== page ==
Tuesday, July 13, 2010

Illegal BP Oil Spill Photos?




The below re-posted [from here]

You Are Not Authorized to See These Pictures of the Oil Spill, Citizen ... Do Not Look!


Preface: The title is a parody of the fact that the government has effectively made it a felony to take pictures of oiled wildlife.
While most of these pictures have previously been published by the mainstream media - and presumably will remain publicly available - that assumption is not 100% certain. By way of analogy, the government sometimes reclassifies as top secret information which was previously declassified.

More importantly, while some of these photos have been widely seen, most have not, and I have never seen them rounded up in a single page before.

Jonathan Elinoff has rounded up rarely-seen videos and pictures of the gulf oil spill:

A pod of Bottlenose dolphins swim under the oily water Chandeleur Sound, Louisiana, Thursday, May 6, 2010 in the Gulf of Mexico. (AP Photo/Alex Brandon)
This is a photo of a dolphin pulled from the gulf....

Below you will find a picture of millions of dead fish. These are small fish, possible baby fish. They are slowly washing ashore and towards the ports. Over 9,000 species of animals will be under threat of extinction in this region, we might not ever see again on the planet. Click the image to enlarge it.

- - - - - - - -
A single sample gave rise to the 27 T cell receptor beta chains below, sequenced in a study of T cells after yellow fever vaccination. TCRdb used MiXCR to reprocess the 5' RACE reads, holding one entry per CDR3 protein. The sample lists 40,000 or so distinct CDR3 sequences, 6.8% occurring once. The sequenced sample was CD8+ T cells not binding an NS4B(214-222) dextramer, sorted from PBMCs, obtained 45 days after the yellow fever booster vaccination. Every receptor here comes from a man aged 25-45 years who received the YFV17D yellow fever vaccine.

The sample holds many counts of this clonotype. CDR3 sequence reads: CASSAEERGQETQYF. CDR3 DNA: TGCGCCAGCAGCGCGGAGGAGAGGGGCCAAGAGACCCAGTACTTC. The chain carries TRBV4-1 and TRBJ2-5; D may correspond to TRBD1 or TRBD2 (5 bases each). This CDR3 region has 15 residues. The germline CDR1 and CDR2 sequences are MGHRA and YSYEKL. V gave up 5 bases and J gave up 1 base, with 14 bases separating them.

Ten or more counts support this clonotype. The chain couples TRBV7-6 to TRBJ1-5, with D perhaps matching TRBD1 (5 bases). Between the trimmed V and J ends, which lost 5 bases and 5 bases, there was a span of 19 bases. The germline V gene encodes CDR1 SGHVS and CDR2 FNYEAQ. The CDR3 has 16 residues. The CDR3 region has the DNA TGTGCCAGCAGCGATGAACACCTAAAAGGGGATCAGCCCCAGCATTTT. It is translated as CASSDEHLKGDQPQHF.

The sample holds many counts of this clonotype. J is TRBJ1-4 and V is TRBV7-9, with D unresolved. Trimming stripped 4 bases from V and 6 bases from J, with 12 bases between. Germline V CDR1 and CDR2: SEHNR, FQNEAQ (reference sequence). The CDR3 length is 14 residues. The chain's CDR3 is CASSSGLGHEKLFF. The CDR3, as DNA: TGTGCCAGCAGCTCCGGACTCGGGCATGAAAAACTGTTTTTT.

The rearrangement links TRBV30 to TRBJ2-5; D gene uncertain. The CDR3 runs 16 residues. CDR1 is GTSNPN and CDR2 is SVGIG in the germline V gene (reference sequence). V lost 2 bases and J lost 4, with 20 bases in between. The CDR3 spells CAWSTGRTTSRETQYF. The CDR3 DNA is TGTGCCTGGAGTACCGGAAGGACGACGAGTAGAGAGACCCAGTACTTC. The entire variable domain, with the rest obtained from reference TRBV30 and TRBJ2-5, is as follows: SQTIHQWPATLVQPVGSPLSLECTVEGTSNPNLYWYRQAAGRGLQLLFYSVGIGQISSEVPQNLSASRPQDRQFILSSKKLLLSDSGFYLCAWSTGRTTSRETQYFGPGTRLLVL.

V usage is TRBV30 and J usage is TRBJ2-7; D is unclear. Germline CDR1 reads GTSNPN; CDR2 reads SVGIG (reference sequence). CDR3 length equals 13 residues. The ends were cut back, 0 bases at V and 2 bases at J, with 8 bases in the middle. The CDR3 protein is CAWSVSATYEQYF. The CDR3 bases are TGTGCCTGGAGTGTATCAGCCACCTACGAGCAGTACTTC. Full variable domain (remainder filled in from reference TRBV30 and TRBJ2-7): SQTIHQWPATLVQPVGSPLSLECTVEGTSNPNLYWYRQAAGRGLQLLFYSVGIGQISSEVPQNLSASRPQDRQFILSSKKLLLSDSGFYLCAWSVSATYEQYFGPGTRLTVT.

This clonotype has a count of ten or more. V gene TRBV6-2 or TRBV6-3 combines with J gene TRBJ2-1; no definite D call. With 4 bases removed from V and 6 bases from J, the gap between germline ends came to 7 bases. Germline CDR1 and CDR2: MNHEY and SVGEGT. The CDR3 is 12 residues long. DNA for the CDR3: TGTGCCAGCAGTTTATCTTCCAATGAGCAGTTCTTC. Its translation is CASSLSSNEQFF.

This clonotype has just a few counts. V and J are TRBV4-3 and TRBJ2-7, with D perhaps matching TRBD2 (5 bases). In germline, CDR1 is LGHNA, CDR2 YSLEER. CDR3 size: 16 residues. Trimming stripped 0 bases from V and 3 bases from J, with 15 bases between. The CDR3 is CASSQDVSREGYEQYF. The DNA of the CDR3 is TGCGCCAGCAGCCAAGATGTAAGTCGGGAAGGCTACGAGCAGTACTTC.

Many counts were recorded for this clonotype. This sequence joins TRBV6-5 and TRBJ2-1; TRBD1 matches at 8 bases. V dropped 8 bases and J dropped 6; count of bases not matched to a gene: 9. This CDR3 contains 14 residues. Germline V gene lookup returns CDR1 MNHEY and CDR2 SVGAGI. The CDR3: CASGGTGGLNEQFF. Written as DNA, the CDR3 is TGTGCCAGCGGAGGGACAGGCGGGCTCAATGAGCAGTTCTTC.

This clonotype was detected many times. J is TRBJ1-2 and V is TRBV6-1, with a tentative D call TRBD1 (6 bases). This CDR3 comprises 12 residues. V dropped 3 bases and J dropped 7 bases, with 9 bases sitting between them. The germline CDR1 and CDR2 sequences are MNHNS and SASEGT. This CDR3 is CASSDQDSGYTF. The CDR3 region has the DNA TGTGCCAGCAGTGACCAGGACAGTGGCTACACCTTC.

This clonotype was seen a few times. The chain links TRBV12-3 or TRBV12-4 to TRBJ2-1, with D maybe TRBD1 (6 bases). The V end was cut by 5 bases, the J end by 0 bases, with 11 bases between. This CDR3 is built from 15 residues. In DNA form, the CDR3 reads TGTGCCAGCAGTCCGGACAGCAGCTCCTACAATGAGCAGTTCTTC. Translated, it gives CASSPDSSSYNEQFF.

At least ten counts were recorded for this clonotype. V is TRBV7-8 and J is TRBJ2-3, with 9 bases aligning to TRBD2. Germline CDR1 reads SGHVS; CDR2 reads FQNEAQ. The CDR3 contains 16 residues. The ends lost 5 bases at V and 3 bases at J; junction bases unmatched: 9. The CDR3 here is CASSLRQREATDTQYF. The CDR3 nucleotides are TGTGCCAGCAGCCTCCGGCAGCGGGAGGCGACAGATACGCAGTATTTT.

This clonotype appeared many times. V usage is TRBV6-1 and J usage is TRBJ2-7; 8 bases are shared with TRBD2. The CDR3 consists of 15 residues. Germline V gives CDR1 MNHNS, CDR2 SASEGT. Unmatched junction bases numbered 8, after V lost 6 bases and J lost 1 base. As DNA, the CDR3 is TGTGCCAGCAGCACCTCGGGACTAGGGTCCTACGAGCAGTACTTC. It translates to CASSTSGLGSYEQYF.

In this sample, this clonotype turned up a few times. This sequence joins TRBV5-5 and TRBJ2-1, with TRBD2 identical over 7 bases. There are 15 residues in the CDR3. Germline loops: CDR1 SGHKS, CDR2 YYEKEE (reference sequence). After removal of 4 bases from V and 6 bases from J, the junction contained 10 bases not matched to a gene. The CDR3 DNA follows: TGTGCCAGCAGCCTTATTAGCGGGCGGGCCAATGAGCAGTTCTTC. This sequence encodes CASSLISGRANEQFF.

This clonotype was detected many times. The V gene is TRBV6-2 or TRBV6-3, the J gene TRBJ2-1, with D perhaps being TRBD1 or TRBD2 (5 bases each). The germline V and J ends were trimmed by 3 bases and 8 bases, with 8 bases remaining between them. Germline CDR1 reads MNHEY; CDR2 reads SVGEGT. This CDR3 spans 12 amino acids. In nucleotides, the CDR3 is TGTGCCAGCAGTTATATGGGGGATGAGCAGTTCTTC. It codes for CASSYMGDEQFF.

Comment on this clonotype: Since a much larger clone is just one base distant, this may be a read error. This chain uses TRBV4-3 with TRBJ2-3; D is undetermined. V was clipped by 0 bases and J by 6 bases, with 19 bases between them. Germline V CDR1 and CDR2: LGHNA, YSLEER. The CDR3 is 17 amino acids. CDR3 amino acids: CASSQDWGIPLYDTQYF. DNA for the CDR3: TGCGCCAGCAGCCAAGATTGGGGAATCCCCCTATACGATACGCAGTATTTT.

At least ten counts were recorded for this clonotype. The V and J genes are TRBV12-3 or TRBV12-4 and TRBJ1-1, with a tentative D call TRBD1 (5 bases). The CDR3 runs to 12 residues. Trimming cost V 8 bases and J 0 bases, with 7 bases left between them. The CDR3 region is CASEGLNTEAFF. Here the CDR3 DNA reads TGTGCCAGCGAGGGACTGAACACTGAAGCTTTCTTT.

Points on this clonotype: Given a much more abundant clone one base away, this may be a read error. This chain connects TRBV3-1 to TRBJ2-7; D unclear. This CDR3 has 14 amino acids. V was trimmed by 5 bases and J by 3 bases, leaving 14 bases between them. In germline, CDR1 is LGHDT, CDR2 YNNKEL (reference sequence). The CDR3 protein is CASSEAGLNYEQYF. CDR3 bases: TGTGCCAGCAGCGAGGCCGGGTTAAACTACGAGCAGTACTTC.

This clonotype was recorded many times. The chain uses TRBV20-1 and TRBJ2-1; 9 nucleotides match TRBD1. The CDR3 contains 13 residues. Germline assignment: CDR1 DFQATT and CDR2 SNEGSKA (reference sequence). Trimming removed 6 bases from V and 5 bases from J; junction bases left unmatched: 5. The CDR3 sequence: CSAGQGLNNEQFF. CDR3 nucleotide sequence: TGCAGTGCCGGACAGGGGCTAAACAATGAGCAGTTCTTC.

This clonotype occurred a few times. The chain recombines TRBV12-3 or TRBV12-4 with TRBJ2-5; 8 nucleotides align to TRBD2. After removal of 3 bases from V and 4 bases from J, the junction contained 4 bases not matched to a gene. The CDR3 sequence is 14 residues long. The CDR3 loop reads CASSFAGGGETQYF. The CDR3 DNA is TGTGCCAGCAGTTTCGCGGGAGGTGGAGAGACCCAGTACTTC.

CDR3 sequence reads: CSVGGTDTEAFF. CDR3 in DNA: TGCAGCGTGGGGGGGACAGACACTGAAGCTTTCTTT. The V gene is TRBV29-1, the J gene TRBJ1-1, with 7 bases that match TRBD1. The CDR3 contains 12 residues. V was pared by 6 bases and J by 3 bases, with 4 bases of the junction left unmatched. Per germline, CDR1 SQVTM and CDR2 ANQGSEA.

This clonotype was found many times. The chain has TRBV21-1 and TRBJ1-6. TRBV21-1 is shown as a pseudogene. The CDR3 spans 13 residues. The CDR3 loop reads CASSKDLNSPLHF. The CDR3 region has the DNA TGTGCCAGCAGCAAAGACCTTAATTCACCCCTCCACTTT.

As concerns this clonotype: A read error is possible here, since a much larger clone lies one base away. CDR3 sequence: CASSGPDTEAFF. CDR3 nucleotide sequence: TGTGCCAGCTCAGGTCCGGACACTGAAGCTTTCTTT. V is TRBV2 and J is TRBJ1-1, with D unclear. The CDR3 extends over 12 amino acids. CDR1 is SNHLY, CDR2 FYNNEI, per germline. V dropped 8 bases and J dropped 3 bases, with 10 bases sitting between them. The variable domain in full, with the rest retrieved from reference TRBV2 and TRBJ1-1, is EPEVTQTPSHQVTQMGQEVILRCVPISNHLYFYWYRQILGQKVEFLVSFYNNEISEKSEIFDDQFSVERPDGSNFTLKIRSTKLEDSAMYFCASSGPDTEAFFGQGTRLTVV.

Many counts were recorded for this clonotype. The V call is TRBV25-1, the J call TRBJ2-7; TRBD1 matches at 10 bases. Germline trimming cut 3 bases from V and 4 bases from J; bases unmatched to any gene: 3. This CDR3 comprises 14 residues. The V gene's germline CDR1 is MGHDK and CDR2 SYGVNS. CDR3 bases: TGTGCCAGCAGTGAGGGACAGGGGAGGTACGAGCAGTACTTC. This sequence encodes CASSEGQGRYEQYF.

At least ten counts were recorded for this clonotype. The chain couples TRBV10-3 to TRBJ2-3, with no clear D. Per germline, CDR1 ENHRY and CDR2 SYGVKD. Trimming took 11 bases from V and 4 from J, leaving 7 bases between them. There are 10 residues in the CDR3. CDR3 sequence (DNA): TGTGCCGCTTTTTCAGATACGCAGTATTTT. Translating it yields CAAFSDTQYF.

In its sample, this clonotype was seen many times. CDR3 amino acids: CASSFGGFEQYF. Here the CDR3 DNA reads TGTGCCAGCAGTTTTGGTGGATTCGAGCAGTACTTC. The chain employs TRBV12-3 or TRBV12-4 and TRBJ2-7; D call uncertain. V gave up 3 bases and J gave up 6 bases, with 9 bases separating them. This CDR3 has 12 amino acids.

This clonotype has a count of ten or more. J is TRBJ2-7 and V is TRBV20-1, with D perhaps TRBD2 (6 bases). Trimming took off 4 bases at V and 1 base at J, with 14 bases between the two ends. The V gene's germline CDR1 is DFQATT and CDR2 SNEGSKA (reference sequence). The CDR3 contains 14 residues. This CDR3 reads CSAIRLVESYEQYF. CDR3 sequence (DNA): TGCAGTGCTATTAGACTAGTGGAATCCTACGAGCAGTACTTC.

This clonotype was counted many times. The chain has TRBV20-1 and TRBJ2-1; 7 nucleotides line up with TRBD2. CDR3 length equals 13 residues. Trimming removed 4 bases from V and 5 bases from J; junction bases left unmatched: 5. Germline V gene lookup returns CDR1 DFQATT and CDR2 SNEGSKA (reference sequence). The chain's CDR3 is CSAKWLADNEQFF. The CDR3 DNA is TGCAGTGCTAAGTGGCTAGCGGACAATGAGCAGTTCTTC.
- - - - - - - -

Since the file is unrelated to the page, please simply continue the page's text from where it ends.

A Greenpeace activist steps through oil on a beach along the Gulf of Mexico on May 20, 2010 near Venice, Louisiana. (John Moore/Getty Images)
A Brown Pelican sits in heavy oil on the beach at East Grand Terre Island along the Louisiana coast Thursday, June 3, 2010. (AP Photo/Charlie Riedel)
A pair of Brown Pelicans, covered in oil, sit on the beach at East Grand Terre Island along the Louisiana coast, Thursday, June 3, 2010. (AP Photo/Charlie Riedel)
A dead turtle floats on a pool of oil from the Deepwater Horizon spill in Barataria Bay off the coast of Louisiana Monday, June, 7, 2010. (AP Photo/Charlie Riedel)
A sea bird soaked in oil sits in the surf at East Grand Terre Island along the Louisiana coast Thursday, June 3, 2010. (AP Photo/Charlie Riedel)
A Brown Pelican is seen on the beach at East Grand Terre Island along the Louisiana coast on Thursday, June 3, 2010. (AP Photo/Charlie Riedel)
A bird covered in oil flails in the surf at East Grand Terre Island along the Louisiana coast Thursday, June 3, 2010. (AP Photo/Charlie Riedel)
A Brown Pelican is mired in heavy oil on the beach at East Grand Terre Island along the Louisiana coast on Thursday, June 3, 2010. (AP Photo/Charlie Riedel)